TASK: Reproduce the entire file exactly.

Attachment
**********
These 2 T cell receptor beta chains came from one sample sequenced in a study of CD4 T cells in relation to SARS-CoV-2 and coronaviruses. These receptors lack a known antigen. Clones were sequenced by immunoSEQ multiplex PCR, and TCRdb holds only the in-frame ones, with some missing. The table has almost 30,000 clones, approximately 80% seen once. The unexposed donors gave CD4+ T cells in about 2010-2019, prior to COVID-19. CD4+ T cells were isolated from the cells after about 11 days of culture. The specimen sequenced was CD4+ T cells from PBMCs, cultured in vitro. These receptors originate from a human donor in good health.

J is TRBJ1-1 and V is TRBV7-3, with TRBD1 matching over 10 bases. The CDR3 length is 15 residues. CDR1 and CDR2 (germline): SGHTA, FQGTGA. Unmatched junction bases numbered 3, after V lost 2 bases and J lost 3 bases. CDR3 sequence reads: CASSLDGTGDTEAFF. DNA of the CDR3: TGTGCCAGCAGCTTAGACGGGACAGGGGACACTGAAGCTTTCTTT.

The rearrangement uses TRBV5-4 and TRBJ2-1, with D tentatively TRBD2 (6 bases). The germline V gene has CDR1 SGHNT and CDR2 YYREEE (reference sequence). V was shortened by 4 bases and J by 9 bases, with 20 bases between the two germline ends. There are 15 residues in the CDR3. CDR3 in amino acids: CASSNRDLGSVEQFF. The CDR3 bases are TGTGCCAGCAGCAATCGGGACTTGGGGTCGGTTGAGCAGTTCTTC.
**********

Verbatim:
These 2 T cell receptor beta chains came from one sample sequenced in a study of CD4 T cells in relation to SARS-CoV-2 and coronaviruses. These receptors lack a known antigen. Clones were sequenced by immunoSEQ multiplex PCR, and TCRdb holds only the in-frame ones, with some missing. The table has almost 30,000 clones, approximately 80% seen once. The unexposed donors gave CD4+ T cells in about 2010-2019, prior to COVID-19. CD4+ T cells were isolated from the cells after about 11 days of culture. The specimen sequenced was CD4+ T cells from PBMCs, cultured in vitro. These receptors originate from a human donor in good health.

J is TRBJ1-1 and V is TRBV7-3, with TRBD1 matching over 10 bases. The CDR3 length is 15 residues. CDR1 and CDR2 (germline): SGHTA, FQGTGA. Unmatched junction bases numbered 3, after V lost 2 bases and J lost 3 bases. CDR3 sequence reads: CASSLDGTGDTEAFF. DNA of the CDR3: TGTGCCAGCAGCTTAGACGGGACAGGGGACACTGAAGCTTTCTTT.

The rearrangement uses TRBV5-4 and TRBJ2-1, with D tentatively TRBD2 (6 bases). The germline V gene has CDR1 SGHNT and CDR2 YYREEE (reference sequence). V was shortened by 4 bases and J by 9 bases, with 20 bases between the two germline ends. There are 15 residues in the CDR3. CDR3 in amino acids: CASSNRDLGSVEQFF. The CDR3 bases are TGTGCCAGCAGCAATCGGGACTTGGGGTCGGTTGAGCAGTTCTTC.